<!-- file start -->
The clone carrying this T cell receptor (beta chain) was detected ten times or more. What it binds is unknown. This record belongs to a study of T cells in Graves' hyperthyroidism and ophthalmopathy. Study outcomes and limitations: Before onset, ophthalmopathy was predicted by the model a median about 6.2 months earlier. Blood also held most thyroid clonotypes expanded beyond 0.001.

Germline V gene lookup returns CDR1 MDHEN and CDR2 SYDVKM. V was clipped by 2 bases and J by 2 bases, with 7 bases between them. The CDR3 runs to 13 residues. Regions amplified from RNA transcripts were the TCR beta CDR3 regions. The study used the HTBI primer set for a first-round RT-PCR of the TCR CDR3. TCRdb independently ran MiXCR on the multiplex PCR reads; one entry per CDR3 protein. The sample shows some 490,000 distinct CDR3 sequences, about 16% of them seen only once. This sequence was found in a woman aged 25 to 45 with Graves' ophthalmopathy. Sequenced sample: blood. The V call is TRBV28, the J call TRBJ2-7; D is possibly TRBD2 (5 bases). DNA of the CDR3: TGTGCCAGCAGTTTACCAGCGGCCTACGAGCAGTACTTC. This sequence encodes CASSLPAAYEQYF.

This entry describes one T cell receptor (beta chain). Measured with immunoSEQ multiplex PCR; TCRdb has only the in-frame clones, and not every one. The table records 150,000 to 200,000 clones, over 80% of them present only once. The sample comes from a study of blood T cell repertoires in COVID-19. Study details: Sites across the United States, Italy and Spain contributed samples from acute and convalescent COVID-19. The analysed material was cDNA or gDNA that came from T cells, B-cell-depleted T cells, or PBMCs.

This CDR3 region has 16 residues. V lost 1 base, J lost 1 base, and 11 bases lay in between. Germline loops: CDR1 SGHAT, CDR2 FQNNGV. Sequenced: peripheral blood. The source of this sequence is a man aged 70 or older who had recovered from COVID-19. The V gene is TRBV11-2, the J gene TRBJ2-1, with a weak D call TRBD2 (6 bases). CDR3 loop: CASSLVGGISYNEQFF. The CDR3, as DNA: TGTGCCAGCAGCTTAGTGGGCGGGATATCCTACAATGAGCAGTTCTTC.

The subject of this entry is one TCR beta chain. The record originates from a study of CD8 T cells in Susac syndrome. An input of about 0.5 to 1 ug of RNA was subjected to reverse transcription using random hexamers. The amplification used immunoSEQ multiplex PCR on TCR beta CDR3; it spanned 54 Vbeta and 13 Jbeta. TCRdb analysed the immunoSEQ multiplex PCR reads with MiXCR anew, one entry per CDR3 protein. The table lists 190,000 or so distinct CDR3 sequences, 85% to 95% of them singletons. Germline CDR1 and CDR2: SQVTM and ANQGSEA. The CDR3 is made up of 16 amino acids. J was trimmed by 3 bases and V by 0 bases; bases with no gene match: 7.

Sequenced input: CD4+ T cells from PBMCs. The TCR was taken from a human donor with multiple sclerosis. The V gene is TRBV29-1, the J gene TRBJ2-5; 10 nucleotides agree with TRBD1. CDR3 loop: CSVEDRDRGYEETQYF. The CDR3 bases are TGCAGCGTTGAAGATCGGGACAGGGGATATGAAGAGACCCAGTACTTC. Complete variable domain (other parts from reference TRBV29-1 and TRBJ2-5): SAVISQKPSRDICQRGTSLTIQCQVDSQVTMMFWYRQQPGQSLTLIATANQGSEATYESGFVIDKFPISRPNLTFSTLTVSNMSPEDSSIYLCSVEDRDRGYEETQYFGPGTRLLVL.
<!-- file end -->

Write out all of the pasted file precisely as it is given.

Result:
The clone carrying this T cell receptor (beta chain) was detected ten times or more. What it binds is unknown. This record belongs to a study of T cells in Graves' hyperthyroidism and ophthalmopathy. Study outcomes and limitations: Before onset, ophthalmopathy was predicted by the model a median about 6.2 months earlier. Blood also held most thyroid clonotypes expanded beyond 0.001.

Germline V gene lookup returns CDR1 MDHEN and CDR2 SYDVKM. V was clipped by 2 bases and J by 2 bases, with 7 bases between them. The CDR3 runs to 13 residues. Regions amplified from RNA transcripts were the TCR beta CDR3 regions. The study used the HTBI primer set for a first-round RT-PCR of the TCR CDR3. TCRdb independently ran MiXCR on the multiplex PCR reads; one entry per CDR3 protein. The sample shows some 490,000 distinct CDR3 sequences, about 16% of them seen only once. This sequence was found in a woman aged 25 to 45 with Graves' ophthalmopathy. Sequenced sample: blood. The V call is TRBV28, the J call TRBJ2-7; D is possibly TRBD2 (5 bases). DNA of the CDR3: TGTGCCAGCAGTTTACCAGCGGCCTACGAGCAGTACTTC. This sequence encodes CASSLPAAYEQYF.

This entry describes one T cell receptor (beta chain). Measured with immunoSEQ multiplex PCR; TCRdb has only the in-frame clones, and not every one. The table records 150,000 to 200,000 clones, over 80% of them present only once. The sample comes from a study of blood T cell repertoires in COVID-19. Study details: Sites across the United States, Italy and Spain contributed samples from acute and convalescent COVID-19. The analysed material was cDNA or gDNA that came from T cells, B-cell-depleted T cells, or PBMCs.

This CDR3 region has 16 residues. V lost 1 base, J lost 1 base, and 11 bases lay in between. Germline loops: CDR1 SGHAT, CDR2 FQNNGV. Sequenced: peripheral blood. The source of this sequence is a man aged 70 or older who had recovered from COVID-19. The V gene is TRBV11-2, the J gene TRBJ2-1, with a weak D call TRBD2 (6 bases). CDR3 loop: CASSLVGGISYNEQFF. The CDR3, as DNA: TGTGCCAGCAGCTTAGTGGGCGGGATATCCTACAATGAGCAGTTCTTC.

The subject of this entry is one TCR beta chain. The record originates from a study of CD8 T cells in Susac syndrome. An input of about 0.5 to 1 ug of RNA was subjected to reverse transcription using random hexamers. The amplification used immunoSEQ multiplex PCR on TCR beta CDR3; it spanned 54 Vbeta and 13 Jbeta. TCRdb analysed the immunoSEQ multiplex PCR reads with MiXCR anew, one entry per CDR3 protein. The table lists 190,000 or so distinct CDR3 sequences, 85% to 95% of them singletons. Germline CDR1 and CDR2: SQVTM and ANQGSEA. The CDR3 is made up of 16 amino acids. J was trimmed by 3 bases and V by 0 bases; bases with no gene match: 7.

Sequenced input: CD4+ T cells from PBMCs. The TCR was taken from a human donor with multiple sclerosis. The V gene is TRBV29-1, the J gene TRBJ2-5; 10 nucleotides agree with TRBD1. CDR3 loop: CSVEDRDRGYEETQYF. The CDR3 bases are TGCAGCGTTGAAGATCGGGACAGGGGATATGAAGAGACCCAGTACTTC. Complete variable domain (other parts from reference TRBV29-1 and TRBJ2-5): SAVISQKPSRDICQRGTSLTIQCQVDSQVTMMFWYRQQPGQSLTLIATANQGSEATYESGFVIDKFPISRPNLTFSTLTVSNMSPEDSSIYLCSVEDRDRGYEETQYFGPGTRLLVL.